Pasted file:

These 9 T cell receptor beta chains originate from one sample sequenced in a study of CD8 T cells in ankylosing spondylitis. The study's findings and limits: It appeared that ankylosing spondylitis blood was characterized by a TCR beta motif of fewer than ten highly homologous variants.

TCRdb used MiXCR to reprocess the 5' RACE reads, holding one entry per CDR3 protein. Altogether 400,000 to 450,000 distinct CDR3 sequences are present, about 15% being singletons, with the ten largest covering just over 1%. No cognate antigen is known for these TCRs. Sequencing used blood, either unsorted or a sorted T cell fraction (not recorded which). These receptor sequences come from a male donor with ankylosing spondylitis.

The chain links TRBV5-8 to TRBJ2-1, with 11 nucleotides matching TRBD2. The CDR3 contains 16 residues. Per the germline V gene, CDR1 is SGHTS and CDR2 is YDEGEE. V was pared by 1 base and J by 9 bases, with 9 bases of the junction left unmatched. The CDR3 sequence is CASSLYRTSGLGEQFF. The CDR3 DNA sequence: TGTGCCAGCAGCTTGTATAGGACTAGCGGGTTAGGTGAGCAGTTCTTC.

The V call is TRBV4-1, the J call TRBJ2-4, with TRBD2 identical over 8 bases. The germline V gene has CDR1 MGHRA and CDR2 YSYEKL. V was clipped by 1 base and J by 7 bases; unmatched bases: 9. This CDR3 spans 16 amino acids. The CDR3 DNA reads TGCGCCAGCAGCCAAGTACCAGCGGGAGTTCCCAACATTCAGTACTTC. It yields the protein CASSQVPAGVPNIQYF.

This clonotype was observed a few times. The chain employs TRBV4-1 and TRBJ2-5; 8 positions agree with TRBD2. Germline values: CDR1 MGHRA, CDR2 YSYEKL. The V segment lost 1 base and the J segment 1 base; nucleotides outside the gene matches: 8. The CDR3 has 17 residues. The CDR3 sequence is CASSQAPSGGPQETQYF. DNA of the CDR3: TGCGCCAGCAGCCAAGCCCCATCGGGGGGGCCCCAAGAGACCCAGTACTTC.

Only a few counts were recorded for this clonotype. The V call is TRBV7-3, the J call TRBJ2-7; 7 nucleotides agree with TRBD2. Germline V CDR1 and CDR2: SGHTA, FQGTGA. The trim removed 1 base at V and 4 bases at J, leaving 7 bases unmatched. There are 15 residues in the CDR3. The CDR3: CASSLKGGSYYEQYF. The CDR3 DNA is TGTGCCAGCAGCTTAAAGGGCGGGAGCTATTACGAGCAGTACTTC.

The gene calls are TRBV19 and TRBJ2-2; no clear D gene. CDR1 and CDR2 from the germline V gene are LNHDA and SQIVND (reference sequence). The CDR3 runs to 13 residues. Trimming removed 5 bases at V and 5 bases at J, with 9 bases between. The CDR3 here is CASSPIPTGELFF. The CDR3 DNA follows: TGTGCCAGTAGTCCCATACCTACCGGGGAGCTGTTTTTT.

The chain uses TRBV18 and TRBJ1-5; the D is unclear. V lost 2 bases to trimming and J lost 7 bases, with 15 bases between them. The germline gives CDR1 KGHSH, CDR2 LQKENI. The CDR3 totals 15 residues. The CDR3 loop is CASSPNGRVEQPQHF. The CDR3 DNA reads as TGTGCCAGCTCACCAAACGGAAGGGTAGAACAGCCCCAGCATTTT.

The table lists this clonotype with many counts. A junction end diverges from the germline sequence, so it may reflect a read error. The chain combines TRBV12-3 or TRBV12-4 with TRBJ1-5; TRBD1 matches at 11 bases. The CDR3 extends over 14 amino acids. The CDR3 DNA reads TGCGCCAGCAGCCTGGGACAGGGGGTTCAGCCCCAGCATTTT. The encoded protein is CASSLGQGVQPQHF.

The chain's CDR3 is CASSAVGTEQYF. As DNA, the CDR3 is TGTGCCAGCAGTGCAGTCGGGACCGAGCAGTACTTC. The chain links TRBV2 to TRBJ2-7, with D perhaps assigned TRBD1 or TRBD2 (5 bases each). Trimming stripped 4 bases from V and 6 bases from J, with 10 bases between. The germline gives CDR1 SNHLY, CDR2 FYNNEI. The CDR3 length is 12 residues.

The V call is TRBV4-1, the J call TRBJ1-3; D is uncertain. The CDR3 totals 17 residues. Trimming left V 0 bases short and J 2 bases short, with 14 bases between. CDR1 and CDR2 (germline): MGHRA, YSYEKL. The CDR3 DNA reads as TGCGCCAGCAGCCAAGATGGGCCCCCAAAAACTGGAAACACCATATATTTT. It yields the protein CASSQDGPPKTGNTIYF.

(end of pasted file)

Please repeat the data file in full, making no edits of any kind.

These 9 T cell receptor beta chains originate from one sample sequenced in a study of CD8 T cells in ankylosing spondylitis. The study's findings and limits: It appeared that ankylosing spondylitis blood was characterized by a TCR beta motif of fewer than ten highly homologous variants.

TCRdb used MiXCR to reprocess the 5' RACE reads, holding one entry per CDR3 protein. Altogether 400,000 to 450,000 distinct CDR3 sequences are present, about 15% being singletons, with the ten largest covering just over 1%. No cognate antigen is known for these TCRs. Sequencing used blood, either unsorted or a sorted T cell fraction (not recorded which). These receptor sequences come from a male donor with ankylosing spondylitis.

The chain links TRBV5-8 to TRBJ2-1, with 11 nucleotides matching TRBD2. The CDR3 contains 16 residues. Per the germline V gene, CDR1 is SGHTS and CDR2 is YDEGEE. V was pared by 1 base and J by 9 bases, with 9 bases of the junction left unmatched. The CDR3 sequence is CASSLYRTSGLGEQFF. The CDR3 DNA sequence: TGTGCCAGCAGCTTGTATAGGACTAGCGGGTTAGGTGAGCAGTTCTTC.

The V call is TRBV4-1, the J call TRBJ2-4, with TRBD2 identical over 8 bases. The germline V gene has CDR1 MGHRA and CDR2 YSYEKL. V was clipped by 1 base and J by 7 bases; unmatched bases: 9. This CDR3 spans 16 amino acids. The CDR3 DNA reads TGCGCCAGCAGCCAAGTACCAGCGGGAGTTCCCAACATTCAGTACTTC. It yields the protein CASSQVPAGVPNIQYF.

This clonotype was observed a few times. The chain employs TRBV4-1 and TRBJ2-5; 8 positions agree with TRBD2. Germline values: CDR1 MGHRA, CDR2 YSYEKL. The V segment lost 1 base and the J segment 1 base; nucleotides outside the gene matches: 8. The CDR3 has 17 residues. The CDR3 sequence is CASSQAPSGGPQETQYF. DNA of the CDR3: TGCGCCAGCAGCCAAGCCCCATCGGGGGGGCCCCAAGAGACCCAGTACTTC.

Only a few counts were recorded for this clonotype. The V call is TRBV7-3, the J call TRBJ2-7; 7 nucleotides agree with TRBD2. Germline V CDR1 and CDR2: SGHTA, FQGTGA. The trim removed 1 base at V and 4 bases at J, leaving 7 bases unmatched. There are 15 residues in the CDR3. The CDR3: CASSLKGGSYYEQYF. The CDR3 DNA is TGTGCCAGCAGCTTAAAGGGCGGGAGCTATTACGAGCAGTACTTC.

The gene calls are TRBV19 and TRBJ2-2; no clear D gene. CDR1 and CDR2 from the germline V gene are LNHDA and SQIVND (reference sequence). The CDR3 runs to 13 residues. Trimming removed 5 bases at V and 5 bases at J, with 9 bases between. The CDR3 here is CASSPIPTGELFF. The CDR3 DNA follows: TGTGCCAGTAGTCCCATACCTACCGGGGAGCTGTTTTTT.

The chain uses TRBV18 and TRBJ1-5; the D is unclear. V lost 2 bases to trimming and J lost 7 bases, with 15 bases between them. The germline gives CDR1 KGHSH, CDR2 LQKENI. The CDR3 totals 15 residues. The CDR3 loop is CASSPNGRVEQPQHF. The CDR3 DNA reads as TGTGCCAGCTCACCAAACGGAAGGGTAGAACAGCCCCAGCATTTT.

The table lists this clonotype with many counts. A junction end diverges from the germline sequence, so it may reflect a read error. The chain combines TRBV12-3 or TRBV12-4 with TRBJ1-5; TRBD1 matches at 11 bases. The CDR3 extends over 14 amino acids. The CDR3 DNA reads TGCGCCAGCAGCCTGGGACAGGGGGTTCAGCCCCAGCATTTT. The encoded protein is CASSLGQGVQPQHF.

The chain's CDR3 is CASSAVGTEQYF. As DNA, the CDR3 is TGTGCCAGCAGTGCAGTCGGGACCGAGCAGTACTTC. The chain links TRBV2 to TRBJ2-7, with D perhaps assigned TRBD1 or TRBD2 (5 bases each). Trimming stripped 4 bases from V and 6 bases from J, with 10 bases between. The germline gives CDR1 SNHLY, CDR2 FYNNEI. The CDR3 length is 12 residues.

The V call is TRBV4-1, the J call TRBJ1-3; D is uncertain. The CDR3 totals 17 residues. Trimming left V 0 bases short and J 2 bases short, with 14 bases between. CDR1 and CDR2 (germline): MGHRA, YSYEKL. The CDR3 DNA reads as TGCGCCAGCAGCCAAGATGGGCCCCCAAAAACTGGAAACACCATATATTTT. It yields the protein CASSQDGPPKTGNTIYF.